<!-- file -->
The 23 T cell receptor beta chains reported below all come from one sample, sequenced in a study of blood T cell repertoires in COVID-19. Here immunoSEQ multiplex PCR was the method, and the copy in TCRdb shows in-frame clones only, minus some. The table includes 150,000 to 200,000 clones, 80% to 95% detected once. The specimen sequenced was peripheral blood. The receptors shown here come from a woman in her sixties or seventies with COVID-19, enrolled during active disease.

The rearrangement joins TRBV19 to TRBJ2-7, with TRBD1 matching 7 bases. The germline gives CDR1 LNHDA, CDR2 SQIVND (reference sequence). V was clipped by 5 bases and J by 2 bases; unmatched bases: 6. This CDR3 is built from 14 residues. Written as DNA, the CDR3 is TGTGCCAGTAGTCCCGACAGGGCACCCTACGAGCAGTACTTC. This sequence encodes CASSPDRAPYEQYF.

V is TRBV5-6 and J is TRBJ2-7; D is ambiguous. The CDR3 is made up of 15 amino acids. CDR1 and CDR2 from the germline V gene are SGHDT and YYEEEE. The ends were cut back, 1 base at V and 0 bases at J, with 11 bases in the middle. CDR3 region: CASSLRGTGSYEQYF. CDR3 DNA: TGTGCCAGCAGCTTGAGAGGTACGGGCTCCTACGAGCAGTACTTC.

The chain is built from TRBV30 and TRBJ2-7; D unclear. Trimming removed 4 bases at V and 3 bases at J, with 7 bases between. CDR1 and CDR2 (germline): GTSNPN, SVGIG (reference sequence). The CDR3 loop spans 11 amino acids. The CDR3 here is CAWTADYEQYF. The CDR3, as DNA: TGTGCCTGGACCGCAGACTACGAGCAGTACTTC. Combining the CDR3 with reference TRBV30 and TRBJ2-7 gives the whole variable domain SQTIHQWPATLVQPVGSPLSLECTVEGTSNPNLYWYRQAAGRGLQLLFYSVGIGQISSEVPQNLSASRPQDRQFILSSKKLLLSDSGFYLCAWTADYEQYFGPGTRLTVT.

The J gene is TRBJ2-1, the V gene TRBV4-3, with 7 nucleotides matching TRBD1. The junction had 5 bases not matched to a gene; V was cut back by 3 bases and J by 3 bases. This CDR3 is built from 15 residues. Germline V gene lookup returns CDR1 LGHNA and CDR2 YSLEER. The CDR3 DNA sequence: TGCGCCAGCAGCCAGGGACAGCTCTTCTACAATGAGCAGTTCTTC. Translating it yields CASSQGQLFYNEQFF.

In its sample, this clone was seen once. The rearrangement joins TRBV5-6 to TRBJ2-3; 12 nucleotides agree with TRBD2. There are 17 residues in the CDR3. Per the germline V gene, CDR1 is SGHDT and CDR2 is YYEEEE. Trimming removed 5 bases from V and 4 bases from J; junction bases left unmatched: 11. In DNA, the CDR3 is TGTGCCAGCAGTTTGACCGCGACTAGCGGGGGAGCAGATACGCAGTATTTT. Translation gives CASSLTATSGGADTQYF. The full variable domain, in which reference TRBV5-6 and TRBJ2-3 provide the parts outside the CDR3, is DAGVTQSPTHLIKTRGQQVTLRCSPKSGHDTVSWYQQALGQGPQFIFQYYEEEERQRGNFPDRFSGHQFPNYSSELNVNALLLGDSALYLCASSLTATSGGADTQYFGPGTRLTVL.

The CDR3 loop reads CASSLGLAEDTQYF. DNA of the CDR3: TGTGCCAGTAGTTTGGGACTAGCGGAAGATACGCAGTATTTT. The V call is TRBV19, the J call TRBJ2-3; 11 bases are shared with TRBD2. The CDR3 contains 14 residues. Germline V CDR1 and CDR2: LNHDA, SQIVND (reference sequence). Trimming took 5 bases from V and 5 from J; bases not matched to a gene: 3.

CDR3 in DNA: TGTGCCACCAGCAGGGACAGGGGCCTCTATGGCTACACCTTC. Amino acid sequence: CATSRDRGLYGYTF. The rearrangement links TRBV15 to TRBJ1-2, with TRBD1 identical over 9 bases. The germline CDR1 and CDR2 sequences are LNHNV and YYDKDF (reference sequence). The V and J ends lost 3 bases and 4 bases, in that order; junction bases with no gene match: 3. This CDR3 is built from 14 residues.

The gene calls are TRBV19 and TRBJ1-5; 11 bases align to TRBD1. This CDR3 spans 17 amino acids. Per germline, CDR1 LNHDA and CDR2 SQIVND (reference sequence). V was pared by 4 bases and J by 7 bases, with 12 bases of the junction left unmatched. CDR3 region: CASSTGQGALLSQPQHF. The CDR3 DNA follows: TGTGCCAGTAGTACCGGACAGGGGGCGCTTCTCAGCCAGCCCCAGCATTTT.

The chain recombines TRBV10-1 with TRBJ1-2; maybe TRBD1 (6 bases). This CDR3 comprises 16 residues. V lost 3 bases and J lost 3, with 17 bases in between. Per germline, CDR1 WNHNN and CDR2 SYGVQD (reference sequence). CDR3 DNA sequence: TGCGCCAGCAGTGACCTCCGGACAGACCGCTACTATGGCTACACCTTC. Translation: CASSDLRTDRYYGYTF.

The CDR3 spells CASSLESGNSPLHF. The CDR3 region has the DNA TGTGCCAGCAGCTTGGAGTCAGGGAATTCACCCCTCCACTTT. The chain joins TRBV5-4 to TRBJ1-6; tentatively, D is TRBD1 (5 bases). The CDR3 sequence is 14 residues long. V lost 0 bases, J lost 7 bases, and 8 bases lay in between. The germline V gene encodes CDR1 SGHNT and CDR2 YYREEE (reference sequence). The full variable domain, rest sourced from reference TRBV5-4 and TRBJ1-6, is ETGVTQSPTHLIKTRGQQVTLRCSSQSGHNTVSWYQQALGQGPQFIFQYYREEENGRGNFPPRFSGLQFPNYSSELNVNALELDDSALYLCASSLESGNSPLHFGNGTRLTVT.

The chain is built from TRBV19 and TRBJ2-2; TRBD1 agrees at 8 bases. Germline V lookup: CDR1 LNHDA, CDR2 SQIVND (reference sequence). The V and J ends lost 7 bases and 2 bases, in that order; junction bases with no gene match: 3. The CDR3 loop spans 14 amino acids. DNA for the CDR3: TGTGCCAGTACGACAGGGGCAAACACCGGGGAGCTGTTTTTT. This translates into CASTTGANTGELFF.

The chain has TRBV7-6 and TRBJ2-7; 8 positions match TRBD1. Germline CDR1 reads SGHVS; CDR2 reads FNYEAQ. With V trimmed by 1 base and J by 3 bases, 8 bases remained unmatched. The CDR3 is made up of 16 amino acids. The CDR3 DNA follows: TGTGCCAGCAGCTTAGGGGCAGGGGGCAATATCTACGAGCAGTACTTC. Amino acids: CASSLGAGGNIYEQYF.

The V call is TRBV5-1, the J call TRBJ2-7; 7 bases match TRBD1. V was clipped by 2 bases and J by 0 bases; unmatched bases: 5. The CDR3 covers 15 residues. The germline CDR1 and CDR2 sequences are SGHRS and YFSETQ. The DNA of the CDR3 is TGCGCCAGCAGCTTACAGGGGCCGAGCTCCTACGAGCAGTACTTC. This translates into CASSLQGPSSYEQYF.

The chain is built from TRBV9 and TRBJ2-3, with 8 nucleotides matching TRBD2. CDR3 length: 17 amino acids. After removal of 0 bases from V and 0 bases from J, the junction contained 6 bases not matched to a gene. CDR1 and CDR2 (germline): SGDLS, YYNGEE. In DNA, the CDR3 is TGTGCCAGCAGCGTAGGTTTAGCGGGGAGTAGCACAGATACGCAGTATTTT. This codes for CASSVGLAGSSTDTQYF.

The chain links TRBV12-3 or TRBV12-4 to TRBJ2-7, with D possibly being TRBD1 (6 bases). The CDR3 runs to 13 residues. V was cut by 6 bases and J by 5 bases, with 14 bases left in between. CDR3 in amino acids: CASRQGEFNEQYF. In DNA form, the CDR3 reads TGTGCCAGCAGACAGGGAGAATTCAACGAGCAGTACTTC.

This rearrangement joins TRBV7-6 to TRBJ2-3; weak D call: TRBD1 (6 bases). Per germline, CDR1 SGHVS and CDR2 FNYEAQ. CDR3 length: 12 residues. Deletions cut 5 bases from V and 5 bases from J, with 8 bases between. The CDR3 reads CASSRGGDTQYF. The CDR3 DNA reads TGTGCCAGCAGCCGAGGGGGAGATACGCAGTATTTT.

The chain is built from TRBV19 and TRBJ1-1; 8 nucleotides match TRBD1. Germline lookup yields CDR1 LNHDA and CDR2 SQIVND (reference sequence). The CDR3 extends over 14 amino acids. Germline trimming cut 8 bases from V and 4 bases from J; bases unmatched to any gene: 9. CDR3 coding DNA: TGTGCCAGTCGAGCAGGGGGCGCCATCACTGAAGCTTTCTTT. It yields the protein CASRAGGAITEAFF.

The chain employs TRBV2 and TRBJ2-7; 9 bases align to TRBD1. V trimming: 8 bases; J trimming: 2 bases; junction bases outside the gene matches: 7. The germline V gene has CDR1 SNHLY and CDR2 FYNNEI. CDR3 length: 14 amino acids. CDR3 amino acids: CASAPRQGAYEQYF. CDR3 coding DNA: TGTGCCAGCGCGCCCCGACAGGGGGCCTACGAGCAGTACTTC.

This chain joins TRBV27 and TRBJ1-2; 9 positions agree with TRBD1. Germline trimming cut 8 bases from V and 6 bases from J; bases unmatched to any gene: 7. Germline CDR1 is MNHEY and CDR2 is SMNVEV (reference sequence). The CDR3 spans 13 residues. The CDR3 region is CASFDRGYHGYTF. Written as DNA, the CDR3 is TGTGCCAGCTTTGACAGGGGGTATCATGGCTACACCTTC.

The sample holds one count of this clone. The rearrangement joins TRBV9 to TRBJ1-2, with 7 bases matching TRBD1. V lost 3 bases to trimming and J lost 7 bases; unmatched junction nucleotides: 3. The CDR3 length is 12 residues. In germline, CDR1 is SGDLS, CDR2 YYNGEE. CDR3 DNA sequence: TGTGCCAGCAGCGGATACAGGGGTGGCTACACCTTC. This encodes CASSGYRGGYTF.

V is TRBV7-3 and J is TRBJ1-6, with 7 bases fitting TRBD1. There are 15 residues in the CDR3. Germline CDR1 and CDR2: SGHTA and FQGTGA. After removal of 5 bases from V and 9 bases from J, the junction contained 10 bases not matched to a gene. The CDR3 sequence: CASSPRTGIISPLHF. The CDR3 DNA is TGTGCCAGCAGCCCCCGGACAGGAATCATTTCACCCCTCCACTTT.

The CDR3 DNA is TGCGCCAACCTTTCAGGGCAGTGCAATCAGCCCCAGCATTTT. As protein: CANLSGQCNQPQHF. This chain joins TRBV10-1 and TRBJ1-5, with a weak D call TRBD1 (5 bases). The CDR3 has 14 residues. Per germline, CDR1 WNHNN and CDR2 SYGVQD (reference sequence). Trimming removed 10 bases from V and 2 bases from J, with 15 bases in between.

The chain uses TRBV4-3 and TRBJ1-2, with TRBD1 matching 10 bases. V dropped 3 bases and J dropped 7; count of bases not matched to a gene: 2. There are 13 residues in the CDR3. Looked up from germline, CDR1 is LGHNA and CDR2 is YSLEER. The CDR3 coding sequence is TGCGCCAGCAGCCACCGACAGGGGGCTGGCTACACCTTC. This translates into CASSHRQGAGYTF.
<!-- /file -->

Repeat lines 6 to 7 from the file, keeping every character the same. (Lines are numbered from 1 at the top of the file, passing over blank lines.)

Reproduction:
In its sample, this clone was seen once. The rearrangement joins TRBV5-6 to TRBJ2-3; 12 nucleotides agree with TRBD2. There are 17 residues in the CDR3. Per the germline V gene, CDR1 is SGHDT and CDR2 is YYEEEE. Trimming removed 5 bases from V and 4 bases from J; junction bases left unmatched: 11. In DNA, the CDR3 is TGTGCCAGCAGTTTGACCGCGACTAGCGGGGGAGCAGATACGCAGTATTTT. Translation gives CASSLTATSGGADTQYF. The full variable domain, in which reference TRBV5-6 and TRBJ2-3 provide the parts outside the CDR3, is DAGVTQSPTHLIKTRGQQVTLRCSPKSGHDTVSWYQQALGQGPQFIFQYYEEEERQRGNFPDRFSGHQFPNYSSELNVNALLLGDSALYLCASSLTATSGGADTQYFGPGTRLTVL.

The CDR3 loop reads CASSLGLAEDTQYF. DNA of the CDR3: TGTGCCAGTAGTTTGGGACTAGCGGAAGATACGCAGTATTTT. The V call is TRBV19, the J call TRBJ2-3; 11 bases are shared with TRBD2. The CDR3 contains 14 residues. Germline V CDR1 and CDR2: LNHDA, SQIVND (reference sequence). Trimming took 5 bases from V and 5 from J; bases not matched to a gene: 3.